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How the humble glass bottle lost its appeal

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It’s Earth Day, but before we talk about recycling glass, Carl Zimring, author of the book, “Cash for Your Trash,” suggests we start here: “The first question to ask is, ‘how much glass is being produced to be disposed of as a product?'”

Way back when, glass wasn’t so much recycled as it was reused, like with bottled milk.

“So that when you were done with the bottle, you would give it back to the dairy, which would wash it and then fill it with more milk,” he says. Zimring says in the late 50s, beverage distributors started using bottles that were designed to be used once. Glass bottles were heavy, expensive, and expensive to transport. And they broke. So, Coke in plastic bottles and beer in cans took over.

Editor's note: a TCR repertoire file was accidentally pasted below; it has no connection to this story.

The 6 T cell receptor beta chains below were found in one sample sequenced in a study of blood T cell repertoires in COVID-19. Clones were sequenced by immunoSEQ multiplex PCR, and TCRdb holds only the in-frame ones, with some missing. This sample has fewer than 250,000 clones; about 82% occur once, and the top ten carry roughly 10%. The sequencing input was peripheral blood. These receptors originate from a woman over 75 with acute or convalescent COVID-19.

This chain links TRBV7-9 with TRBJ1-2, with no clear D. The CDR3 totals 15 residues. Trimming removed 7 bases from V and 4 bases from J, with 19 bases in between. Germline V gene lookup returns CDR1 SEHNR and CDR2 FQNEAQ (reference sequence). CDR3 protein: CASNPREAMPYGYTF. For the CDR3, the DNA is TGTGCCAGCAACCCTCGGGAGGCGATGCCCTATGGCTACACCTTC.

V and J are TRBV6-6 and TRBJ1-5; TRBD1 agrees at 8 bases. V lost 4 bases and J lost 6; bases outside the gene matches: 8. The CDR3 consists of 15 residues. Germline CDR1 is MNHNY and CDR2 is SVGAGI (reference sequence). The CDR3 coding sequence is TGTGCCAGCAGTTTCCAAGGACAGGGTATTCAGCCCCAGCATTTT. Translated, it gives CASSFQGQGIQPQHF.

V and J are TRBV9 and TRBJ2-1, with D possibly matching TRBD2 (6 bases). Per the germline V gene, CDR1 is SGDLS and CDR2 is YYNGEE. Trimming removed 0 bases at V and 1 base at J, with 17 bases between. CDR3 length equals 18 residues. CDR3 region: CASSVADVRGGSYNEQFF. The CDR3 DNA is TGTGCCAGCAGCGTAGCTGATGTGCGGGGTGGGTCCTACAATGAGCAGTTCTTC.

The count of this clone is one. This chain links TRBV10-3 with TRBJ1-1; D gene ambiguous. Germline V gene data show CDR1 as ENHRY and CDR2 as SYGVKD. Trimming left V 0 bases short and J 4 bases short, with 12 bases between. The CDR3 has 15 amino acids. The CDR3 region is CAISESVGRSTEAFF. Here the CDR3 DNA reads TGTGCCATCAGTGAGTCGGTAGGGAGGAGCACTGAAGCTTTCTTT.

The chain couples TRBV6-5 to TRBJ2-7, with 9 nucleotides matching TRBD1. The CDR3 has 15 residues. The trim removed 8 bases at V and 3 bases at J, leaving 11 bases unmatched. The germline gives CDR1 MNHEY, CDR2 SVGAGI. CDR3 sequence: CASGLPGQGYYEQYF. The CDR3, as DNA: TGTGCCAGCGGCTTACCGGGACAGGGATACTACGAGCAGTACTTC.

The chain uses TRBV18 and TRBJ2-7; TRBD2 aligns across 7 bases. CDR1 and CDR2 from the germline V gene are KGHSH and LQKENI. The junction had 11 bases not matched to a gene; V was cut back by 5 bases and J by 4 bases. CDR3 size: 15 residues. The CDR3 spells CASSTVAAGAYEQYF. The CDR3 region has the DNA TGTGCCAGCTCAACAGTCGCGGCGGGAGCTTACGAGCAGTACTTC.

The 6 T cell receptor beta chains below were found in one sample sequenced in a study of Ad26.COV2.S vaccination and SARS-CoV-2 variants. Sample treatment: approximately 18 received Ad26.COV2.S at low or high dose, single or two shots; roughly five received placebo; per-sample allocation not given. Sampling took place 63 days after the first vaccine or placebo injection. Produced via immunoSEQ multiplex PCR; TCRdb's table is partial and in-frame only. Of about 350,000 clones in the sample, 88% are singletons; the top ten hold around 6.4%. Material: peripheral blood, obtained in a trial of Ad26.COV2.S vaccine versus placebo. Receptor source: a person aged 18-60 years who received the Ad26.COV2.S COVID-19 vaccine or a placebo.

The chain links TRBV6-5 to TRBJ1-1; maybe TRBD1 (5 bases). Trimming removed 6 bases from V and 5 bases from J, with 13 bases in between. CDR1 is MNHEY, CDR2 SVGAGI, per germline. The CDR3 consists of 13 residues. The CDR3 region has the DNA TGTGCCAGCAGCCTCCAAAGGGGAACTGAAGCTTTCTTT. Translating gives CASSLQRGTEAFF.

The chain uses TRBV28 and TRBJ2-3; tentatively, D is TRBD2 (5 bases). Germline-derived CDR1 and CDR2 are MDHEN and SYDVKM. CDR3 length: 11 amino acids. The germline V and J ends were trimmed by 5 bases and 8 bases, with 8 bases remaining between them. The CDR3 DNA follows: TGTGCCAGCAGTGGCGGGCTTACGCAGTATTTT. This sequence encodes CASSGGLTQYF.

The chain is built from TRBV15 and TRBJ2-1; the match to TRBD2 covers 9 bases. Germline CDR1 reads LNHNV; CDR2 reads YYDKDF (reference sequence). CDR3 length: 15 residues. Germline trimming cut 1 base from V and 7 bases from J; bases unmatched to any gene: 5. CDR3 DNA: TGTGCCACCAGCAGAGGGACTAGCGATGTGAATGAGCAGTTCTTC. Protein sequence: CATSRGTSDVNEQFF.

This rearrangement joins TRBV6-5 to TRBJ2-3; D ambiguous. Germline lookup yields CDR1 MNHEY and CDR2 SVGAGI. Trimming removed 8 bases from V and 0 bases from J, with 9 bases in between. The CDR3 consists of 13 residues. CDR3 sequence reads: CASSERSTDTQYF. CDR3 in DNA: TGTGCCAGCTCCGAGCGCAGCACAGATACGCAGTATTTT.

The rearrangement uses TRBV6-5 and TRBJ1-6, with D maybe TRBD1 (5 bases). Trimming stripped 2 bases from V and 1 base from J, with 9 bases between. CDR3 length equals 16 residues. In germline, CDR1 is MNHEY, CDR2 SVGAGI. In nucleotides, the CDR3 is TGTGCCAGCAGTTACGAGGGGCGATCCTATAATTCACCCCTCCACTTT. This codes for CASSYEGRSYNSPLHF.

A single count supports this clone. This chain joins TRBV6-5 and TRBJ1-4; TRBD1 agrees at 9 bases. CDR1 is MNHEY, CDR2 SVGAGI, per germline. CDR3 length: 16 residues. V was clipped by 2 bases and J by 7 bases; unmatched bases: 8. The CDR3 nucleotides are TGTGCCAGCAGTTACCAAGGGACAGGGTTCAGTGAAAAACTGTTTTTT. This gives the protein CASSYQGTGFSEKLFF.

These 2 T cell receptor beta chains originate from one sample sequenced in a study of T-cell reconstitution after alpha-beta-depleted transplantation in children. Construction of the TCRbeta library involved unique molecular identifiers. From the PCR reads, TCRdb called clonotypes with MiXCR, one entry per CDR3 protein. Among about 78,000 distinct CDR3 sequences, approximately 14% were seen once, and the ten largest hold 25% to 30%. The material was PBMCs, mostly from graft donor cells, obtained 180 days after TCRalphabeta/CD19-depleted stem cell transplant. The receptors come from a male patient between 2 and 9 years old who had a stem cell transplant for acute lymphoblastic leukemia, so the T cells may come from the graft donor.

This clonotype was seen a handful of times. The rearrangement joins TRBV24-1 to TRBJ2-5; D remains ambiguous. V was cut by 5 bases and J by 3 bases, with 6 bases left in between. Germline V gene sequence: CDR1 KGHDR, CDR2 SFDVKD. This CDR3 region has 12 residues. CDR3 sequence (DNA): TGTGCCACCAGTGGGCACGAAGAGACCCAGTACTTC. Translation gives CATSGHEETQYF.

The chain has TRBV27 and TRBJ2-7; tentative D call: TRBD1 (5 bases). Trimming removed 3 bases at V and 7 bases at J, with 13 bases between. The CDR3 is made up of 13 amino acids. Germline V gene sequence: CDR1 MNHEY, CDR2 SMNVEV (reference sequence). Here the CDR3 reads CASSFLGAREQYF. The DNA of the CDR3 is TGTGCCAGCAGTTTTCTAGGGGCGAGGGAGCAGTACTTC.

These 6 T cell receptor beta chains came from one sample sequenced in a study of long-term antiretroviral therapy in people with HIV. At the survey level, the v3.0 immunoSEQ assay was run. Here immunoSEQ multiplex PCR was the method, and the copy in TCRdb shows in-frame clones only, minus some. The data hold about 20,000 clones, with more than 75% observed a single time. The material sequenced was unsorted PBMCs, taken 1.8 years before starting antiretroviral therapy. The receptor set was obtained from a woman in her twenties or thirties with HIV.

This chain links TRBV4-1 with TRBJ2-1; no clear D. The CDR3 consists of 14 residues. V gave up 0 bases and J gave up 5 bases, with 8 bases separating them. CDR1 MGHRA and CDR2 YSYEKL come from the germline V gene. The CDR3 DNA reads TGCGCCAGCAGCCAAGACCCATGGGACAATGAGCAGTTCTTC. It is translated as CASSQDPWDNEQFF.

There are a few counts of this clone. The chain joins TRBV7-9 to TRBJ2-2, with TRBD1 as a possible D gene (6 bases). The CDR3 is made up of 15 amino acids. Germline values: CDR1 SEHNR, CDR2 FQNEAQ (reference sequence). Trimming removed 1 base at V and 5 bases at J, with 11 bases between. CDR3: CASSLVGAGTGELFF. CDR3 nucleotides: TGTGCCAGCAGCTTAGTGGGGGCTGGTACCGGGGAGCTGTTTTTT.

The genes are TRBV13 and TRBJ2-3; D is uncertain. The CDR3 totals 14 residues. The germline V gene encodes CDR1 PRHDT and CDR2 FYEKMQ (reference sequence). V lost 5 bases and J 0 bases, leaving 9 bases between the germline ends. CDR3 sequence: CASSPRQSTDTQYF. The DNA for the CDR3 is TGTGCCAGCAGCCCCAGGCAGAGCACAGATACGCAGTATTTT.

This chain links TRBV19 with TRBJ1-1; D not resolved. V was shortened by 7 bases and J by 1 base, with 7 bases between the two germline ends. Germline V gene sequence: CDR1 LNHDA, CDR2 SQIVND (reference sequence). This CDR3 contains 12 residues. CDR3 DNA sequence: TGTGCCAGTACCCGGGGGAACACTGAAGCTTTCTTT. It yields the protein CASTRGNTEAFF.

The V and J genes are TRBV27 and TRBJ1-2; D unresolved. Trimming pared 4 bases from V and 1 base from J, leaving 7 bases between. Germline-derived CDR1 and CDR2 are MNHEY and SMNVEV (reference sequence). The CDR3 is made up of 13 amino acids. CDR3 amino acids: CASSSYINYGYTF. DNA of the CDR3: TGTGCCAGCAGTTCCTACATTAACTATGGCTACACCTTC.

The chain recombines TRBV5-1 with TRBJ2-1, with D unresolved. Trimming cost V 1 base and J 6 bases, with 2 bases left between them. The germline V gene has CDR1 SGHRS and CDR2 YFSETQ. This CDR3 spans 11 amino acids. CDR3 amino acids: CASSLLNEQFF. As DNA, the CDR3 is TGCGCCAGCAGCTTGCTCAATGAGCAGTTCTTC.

“And that was absolutely deliberate to change the responsibility from the producer to the consumer,” he says.

Zimring says manufacturers from that point on had no incentive to care about what happened to glass once it left their distributors. Ten states enacted deposit laws by 1986, but he says the beverage industry lobbied hard against more. Only Hawaii has enacted a deposit law since.

Passing the buck — or in this case, the bottle — is just how manufacturers like it, according to Michael Munger, who teaches political science and economics at Duke.

“As soon as they make something, the packaging as well as the product belongs to someone else,” Munger says.

Even with recycling, that someone else often turns out to be the landfill.


Correction: A previous version of this story incorrectly described bottle-deposit legislation. Ten states adopted deposit laws in the 1970s and 1980s. Only one additional state, Hawaii, has enacted a law since 1986. The text has been corrected.

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